This has not always been the case. Early photographers were often commissioned to take post-mortem photographs of children. In the nineteenth century, juvenile death was so frequent that it touched all. Embracing the commemorative potential of the camera, parents of the dead dressed and carefully arranged their unlucky offspring in poses which suggested peaceful passage into the afterlife. Thereafter, photography – in the intimate form of the carte-de-visite – acted as consolation. According to Nicola Brown, ‘The photographs themselves, as objects, invite touch, and became miniature substitutes for the dead child whose image they recorded. As such, they filled the empty hands of the bereaved parents who mourned their dead children. They helped them to feel that their children were not lost to them, for they were, in a significant way, still there among the living’.[2] Photography’s much-celebrated capacity to continualise the present added greatly to this sense of being ‘still there’.

The biographies of the women and girls in Białecka’s art may be unavailable to us. But that does not mean that they are without histories. Białecka threads fabrics and other materials into her canvases: tulle veils act as diaphanous garments for her subjects; sometimes she embroiders her paintings with a dense lattice of needlework; and, occasionally, the surface is augmented by careful appliqué or beadwork. These threads lend Białecka’s art another kind of history, namely one made with stitches. The girls in the ‘Hodegetria’ paintings of 2009 are given, for instance, bodices featuring a rich and regular pattern of metal threads and glittering beads in the Renaissance manner. To be bejewelled in this way was once to be accorded status and, often, power. Here, in Białecka’s canvases the as yet unfolded tags which accompany these bodices suggest the pleasure of childish play and fantasy.

Other elements in her paintings have their histories too, not least the gestures of hands. ‘Priestess’ is a portrait of a woman with hands raised in supplication, a gesture adopted for the ritual of the Early Christian mass from Greco-Roman paganism and suggesting, perhaps, the outstretched arms of Christ crucified. She wears a triangular collar reminiscent of a liturgical vestment or perhaps even an iconostasis in the Orthodox tradition. Naked female figures occupy four niches in the semi-architectural structure embroidered in golden threads. Organised with careful symmetry, two identical women guard their nakedness – perhaps Eves in Eden – occupy the flanking panels; two more feature women who seem to be undergoing martyrdom in a hail of arrows; while the central tondo is filled by a two faces – one radiating brilliant golden light and holding her hands in the same gesture of supplication. In the Roman Catholic mass, this gesture – known as the Orans Posture – is reserved for the priest alone, and, as such, is the property of a man. In the way in which Białecka’s embroidered vestment reveals the gender of its wearer, one senses a feminism which the art historian Rozsika Parker once called ‘the subversive stitch.’[3]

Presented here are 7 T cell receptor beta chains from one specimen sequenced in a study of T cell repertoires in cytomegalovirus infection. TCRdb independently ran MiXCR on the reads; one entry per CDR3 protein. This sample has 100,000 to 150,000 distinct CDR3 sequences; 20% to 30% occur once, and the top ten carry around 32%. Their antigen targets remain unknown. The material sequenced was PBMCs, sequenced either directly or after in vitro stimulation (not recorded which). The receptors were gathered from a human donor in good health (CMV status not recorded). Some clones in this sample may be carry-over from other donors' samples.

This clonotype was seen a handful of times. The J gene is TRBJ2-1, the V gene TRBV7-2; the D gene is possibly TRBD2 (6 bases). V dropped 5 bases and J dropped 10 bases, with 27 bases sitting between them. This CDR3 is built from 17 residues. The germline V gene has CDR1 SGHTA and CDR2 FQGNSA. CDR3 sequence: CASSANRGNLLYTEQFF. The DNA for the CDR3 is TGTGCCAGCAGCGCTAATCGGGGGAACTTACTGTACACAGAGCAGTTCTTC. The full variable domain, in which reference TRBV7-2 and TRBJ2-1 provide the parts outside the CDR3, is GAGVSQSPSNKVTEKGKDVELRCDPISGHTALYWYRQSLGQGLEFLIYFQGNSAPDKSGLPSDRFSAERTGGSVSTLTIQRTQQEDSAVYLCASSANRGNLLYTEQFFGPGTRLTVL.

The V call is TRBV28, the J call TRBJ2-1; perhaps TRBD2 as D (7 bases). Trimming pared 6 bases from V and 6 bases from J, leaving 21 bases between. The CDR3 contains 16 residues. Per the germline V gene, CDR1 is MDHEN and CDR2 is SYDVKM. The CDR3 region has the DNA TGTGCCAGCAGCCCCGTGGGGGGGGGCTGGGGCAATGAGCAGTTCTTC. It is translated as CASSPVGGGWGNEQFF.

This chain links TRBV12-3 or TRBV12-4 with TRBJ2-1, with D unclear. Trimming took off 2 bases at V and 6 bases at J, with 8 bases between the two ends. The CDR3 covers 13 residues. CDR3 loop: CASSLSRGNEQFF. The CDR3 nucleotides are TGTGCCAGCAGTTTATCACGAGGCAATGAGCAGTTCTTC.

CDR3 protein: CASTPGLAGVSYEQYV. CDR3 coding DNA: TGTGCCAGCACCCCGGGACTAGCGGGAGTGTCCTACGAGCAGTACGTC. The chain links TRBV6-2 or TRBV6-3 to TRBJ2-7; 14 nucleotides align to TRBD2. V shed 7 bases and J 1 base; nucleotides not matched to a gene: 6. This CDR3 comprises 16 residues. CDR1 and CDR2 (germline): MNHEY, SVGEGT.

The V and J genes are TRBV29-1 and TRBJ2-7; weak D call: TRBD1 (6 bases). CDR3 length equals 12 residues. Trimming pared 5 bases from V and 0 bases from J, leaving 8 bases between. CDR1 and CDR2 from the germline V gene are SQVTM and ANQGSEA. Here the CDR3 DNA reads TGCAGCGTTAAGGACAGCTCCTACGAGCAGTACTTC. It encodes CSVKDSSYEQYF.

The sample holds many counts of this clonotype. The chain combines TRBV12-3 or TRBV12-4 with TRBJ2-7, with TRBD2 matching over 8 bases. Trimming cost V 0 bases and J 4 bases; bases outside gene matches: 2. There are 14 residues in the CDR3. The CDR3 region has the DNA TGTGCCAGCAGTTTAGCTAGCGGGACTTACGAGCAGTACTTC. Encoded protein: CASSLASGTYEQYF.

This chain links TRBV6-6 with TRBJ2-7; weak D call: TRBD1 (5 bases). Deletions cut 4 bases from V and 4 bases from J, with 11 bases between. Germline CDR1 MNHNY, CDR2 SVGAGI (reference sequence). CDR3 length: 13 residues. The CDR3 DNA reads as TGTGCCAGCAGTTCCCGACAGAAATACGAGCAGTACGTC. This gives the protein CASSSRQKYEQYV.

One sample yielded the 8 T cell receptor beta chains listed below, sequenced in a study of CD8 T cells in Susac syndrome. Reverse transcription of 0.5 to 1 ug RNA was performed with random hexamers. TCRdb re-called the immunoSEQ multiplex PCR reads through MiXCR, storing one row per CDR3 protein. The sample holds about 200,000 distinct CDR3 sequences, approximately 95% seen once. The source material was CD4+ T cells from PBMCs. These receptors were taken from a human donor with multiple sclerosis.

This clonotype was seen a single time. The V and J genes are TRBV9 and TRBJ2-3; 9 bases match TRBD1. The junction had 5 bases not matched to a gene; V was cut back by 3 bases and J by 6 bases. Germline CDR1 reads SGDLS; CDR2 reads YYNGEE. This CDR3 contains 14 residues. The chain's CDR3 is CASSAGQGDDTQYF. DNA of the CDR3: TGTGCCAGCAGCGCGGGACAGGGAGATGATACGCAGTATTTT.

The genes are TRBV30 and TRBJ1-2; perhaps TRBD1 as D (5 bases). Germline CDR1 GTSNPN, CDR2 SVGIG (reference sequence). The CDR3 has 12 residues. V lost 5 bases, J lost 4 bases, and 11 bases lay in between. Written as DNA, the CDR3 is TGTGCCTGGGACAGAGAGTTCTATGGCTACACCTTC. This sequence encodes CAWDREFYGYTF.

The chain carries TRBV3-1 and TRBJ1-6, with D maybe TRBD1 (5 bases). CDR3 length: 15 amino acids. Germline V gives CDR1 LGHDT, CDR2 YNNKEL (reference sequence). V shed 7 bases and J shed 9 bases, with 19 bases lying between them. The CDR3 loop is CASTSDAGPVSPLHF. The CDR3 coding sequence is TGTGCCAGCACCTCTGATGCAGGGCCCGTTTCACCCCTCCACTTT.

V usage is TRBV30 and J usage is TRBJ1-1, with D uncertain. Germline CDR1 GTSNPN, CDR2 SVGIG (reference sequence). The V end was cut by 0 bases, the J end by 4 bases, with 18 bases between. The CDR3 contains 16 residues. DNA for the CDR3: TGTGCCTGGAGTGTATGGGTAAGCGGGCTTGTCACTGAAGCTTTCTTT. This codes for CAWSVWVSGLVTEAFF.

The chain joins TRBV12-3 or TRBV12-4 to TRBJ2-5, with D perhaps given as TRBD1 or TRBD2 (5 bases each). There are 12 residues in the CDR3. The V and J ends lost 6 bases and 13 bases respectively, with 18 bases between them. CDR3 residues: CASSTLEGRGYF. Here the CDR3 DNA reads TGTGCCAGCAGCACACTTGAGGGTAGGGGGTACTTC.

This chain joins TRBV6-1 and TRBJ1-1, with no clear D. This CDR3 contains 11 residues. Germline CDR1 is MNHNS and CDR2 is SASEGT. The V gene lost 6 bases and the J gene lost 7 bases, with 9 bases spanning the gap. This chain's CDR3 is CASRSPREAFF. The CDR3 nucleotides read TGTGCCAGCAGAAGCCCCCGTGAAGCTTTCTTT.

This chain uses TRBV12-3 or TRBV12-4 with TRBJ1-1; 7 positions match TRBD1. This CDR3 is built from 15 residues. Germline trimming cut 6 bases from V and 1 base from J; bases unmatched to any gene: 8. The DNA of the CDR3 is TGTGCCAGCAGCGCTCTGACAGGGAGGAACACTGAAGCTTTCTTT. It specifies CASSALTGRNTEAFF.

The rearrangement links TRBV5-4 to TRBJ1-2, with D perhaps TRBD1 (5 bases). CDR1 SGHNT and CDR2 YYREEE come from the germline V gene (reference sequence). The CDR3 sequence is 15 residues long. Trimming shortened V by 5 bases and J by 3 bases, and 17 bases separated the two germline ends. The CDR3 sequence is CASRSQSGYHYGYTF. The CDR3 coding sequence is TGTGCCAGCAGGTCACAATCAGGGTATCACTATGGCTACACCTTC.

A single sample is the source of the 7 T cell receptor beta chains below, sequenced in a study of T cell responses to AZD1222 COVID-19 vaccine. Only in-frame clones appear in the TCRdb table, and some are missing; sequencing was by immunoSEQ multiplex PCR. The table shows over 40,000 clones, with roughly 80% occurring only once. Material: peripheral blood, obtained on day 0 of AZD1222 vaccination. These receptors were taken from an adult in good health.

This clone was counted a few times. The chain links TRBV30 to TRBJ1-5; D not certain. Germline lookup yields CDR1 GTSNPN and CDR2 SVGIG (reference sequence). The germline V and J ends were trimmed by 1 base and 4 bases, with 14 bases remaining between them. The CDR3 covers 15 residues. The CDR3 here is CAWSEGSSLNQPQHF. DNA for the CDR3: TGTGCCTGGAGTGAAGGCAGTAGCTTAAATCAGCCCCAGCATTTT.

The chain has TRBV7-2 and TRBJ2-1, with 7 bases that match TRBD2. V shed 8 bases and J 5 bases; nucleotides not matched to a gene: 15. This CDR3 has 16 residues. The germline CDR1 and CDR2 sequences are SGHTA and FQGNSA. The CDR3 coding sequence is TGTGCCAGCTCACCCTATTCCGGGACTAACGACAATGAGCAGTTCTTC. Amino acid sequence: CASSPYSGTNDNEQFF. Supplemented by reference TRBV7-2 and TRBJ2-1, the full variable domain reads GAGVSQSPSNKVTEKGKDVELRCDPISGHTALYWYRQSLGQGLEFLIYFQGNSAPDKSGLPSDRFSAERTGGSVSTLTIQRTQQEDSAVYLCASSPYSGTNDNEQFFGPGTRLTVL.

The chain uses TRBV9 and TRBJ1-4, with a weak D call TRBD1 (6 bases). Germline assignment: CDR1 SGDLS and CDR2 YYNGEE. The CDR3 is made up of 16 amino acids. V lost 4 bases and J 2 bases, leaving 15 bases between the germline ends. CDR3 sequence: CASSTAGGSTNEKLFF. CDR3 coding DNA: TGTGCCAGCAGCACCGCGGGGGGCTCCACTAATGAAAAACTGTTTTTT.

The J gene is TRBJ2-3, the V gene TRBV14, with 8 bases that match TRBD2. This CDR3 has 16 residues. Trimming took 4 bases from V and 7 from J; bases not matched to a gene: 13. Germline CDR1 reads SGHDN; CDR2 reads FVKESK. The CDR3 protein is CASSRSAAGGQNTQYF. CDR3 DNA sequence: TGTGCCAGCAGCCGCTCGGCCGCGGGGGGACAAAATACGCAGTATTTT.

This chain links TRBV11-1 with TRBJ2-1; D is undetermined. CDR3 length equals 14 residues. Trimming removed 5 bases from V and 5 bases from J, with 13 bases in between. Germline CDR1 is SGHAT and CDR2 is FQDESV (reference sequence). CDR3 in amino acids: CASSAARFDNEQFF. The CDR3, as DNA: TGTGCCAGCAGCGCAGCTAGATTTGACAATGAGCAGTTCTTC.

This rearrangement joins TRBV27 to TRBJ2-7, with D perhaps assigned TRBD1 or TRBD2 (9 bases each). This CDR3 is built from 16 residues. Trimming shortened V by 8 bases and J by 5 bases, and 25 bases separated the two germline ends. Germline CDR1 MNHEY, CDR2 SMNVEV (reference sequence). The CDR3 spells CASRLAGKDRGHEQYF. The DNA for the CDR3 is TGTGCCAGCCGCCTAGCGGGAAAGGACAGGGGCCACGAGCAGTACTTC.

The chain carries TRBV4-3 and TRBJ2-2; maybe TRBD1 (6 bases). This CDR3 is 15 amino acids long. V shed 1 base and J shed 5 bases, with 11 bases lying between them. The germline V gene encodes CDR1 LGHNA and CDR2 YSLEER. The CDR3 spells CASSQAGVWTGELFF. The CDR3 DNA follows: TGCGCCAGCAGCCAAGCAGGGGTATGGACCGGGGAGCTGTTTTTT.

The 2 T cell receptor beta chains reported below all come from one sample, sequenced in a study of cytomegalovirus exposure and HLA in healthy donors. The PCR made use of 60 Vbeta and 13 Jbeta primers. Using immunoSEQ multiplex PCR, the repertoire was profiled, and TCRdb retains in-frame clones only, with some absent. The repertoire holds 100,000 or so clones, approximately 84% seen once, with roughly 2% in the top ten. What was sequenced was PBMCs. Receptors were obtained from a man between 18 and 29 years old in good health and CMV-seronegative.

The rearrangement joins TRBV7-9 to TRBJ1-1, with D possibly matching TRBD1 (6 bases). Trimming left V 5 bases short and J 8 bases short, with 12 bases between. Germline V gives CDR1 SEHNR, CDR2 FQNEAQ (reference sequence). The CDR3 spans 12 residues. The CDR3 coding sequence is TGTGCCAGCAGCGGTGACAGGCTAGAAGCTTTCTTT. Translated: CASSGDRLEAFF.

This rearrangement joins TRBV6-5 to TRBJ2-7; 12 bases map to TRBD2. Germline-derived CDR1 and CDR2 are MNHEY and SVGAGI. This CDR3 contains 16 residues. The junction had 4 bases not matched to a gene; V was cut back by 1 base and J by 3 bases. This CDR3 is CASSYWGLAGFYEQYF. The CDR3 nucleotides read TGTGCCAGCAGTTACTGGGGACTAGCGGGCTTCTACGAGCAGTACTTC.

In the eighteenth century, the handwork of stitching was swept up by a fashion for mourning embroidery. Young, middle class women in Europe and North America were encouraged to mark a death in the family with the production of a sampler or embroidered picture. In societies which laid down strict conventions about ‘appropriate’ behaviour, it is unsurprising that these acts of mourning took on conventional forms too. Typically, a death was marked with a embroidery of a tomb under a weeping willow tree or an urn with rose petals strewn nearby. In the Victorian period, the hair of the dead was threaded along with the coloured silks to keep a connection between the living and the lost. While grief was structured by a strong set of rituals, there is no reason to believe that it was not sincerely felt. To stitch was, in itself, a way of mourning.

In the two canvases which make up ‘Must Have’ (2015), Białecka stitches two red roses into the open palms of a pair of grey hands. Referring to the  tradition of commemorating the dead with flowers that can be traced back to the Roman festival of Rosalia, they too materialise grief. A sharp contrast is drawn between the sanguineous red of the flowers and the hands drained of life; and between the flatness of the paint and the veiny threads of the crewelwork. To embroider a canvas is to pierce its surface with a needle, to pull threads through a flat skin. Subtle differences in the colour of the threads allow textured blocks of colour to be built up and form to be modelled. The technique demands considerable attention, each of the many thousands of punctures being a point of precision. Nevertheless, Białecka allows odd threads hang loosely, like uncooperative hairs.